Showing posts with label investigative research. Show all posts
Showing posts with label investigative research. Show all posts

Tuesday, January 13, 2015

Researching Operational Problems for Efficiency Improvement

Organizational growth comes through the efforts of individuals who understand, explore and propose new ways of improving business. Those who improve upon processes, no matter how slight, must be able to recognize those problems and then find ways of improving operations to reduce their impact. Organizations that encourage operational research often find themselves developing at higher rates when compared to many of their competitors. The process of investigating problems, finding solutions, and implementing those solutions must continue if a firm will survive new market threats.

New firms are often more in alignment with market needs.  These hot firms grow quickly and become market leaders themselves knocking the previous generation of firms from the top spots.  The destructive development of new products requires finding new ways of meeting goals. Existing firms must continually reinvest in their operations by conducting research and implement their findings.

Operational improvements can happen anywhere and regularly lead to improvements in firm profitability. For example, audit based research into policy deployment, standardized work, housekeeping, changeovers, maintenance, cultural awareness, and materials at a lean manufacturing company led to significant improvements in firm performance (Taggart & Kienhofer, 2013).  The process of measuring and improving operational performance was beneficial for the organization beyond the research investment costs.

The key point is that it isn't just the core functions that have room for improvement as the entire organization is also open to innovative development. Core operations may have some of the highest ROI results but still develop with the help of many support functions. We can see this connection when improvements in the speed of inventory storage and recall leads to more responsive manufacturing lines. 

To find a solution requires digging into problems with sufficient depth in order to understand what factors are impacting operational output. There will be opinions upon opinions but most of these are useless unless they are supported by some type of evidence. It is important to understand these opinions are still a starting place for exploratory research and problem formation because collectively they can offer important insights into the internal mechanics of an organization.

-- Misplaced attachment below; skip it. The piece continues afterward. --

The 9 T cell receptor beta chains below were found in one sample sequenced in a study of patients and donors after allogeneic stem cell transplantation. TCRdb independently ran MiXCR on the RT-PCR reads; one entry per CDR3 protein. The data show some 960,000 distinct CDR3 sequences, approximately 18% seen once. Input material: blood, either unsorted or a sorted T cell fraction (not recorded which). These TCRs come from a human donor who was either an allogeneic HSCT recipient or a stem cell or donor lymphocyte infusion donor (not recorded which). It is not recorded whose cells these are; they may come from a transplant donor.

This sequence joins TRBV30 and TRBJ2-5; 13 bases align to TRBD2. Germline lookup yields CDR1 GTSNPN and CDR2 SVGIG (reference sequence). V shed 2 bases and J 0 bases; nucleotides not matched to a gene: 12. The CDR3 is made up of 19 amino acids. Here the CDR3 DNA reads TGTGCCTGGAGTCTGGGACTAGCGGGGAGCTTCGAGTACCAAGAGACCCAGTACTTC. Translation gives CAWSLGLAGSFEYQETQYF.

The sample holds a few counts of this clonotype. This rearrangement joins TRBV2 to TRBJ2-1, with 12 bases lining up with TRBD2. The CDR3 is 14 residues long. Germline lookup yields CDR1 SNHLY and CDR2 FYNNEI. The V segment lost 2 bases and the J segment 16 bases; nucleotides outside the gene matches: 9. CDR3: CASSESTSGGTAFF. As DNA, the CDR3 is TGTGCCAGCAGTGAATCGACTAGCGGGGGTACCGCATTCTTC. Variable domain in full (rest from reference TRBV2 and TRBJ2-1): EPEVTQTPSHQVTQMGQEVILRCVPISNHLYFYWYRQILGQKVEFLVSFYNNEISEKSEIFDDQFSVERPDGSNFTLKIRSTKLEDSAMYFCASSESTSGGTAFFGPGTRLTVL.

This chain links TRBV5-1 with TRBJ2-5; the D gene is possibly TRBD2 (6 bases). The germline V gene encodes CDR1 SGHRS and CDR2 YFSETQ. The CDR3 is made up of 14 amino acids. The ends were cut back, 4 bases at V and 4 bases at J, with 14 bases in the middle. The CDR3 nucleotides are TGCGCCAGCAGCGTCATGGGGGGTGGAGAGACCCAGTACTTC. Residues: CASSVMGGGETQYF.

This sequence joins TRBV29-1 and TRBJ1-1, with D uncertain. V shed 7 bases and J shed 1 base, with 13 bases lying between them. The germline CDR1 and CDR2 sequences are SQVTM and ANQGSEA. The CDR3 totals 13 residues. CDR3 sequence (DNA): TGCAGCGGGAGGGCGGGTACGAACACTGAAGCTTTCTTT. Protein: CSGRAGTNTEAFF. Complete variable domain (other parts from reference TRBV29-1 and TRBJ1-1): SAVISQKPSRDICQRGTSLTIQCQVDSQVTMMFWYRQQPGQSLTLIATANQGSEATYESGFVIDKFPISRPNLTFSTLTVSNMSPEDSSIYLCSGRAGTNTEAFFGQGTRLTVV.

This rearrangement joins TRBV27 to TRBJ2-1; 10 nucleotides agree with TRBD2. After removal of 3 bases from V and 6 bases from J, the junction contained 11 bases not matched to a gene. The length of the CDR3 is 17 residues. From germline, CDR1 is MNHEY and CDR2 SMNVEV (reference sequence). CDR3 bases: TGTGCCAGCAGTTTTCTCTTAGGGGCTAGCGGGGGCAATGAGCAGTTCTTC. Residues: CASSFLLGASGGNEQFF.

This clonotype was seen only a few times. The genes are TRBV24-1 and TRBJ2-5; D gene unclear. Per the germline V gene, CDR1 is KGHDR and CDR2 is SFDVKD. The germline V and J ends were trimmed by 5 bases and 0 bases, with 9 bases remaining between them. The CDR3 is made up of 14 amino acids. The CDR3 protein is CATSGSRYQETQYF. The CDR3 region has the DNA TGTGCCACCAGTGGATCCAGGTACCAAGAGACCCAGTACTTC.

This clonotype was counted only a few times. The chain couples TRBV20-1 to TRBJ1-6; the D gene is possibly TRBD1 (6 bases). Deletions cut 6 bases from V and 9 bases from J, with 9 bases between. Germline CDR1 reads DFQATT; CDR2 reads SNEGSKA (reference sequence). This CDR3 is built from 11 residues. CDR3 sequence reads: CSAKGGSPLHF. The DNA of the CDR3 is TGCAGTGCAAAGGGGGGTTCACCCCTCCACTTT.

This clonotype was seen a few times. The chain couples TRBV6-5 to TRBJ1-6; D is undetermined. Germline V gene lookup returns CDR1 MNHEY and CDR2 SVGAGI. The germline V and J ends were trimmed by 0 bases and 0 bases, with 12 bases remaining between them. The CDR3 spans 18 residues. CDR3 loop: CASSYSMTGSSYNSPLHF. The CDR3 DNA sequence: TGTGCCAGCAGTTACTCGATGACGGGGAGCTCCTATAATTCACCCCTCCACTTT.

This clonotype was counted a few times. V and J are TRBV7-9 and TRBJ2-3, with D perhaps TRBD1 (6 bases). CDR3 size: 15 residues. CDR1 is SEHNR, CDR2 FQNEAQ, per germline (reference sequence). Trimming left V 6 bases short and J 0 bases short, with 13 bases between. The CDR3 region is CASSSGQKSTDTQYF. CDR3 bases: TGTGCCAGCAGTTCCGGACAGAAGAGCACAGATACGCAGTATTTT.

Operational research follows many of the same rules as scientific research. Even though there is not the same level of rigorous scrutiny a poor research methodology still leads to a poor result. When making suggestions that can impact millions of dollars it is important to ensure that investigations and findings are relevant, reliable, and valid.

A simple model of how to conduct investigative research:

Formulate the Problem: Understand what you are trying to research and formulate a simple statement of the problem. For example, you may develop a statement such as "Reduce waste costs by 25%".

Research the Problem: Researching a problem requires talking to people close to the source, finding places to test, and running statistical analysis.

Construct a Model: Use the data and information you have collected to develop a model determining the cause and effect of problems.

Propose a Solution: Propose a solution based upon the model. A proper and concise definition of the solution is an absolute necessity.

Implement the Solution: Implement the solution. Sometimes it is necessary to implement change in stages checking to make sure each step can be reversed.

Create Feedback Loop: The only real way to know if implementation has been successful is to remeasure to ensure improvement is sustained.

Taggart, P. & Kienhofer, F. (2013). The effectiveness of lean manufacturing audits in measuring operational performance improvements. South African Journal of Industrial Engineering, 24 (2).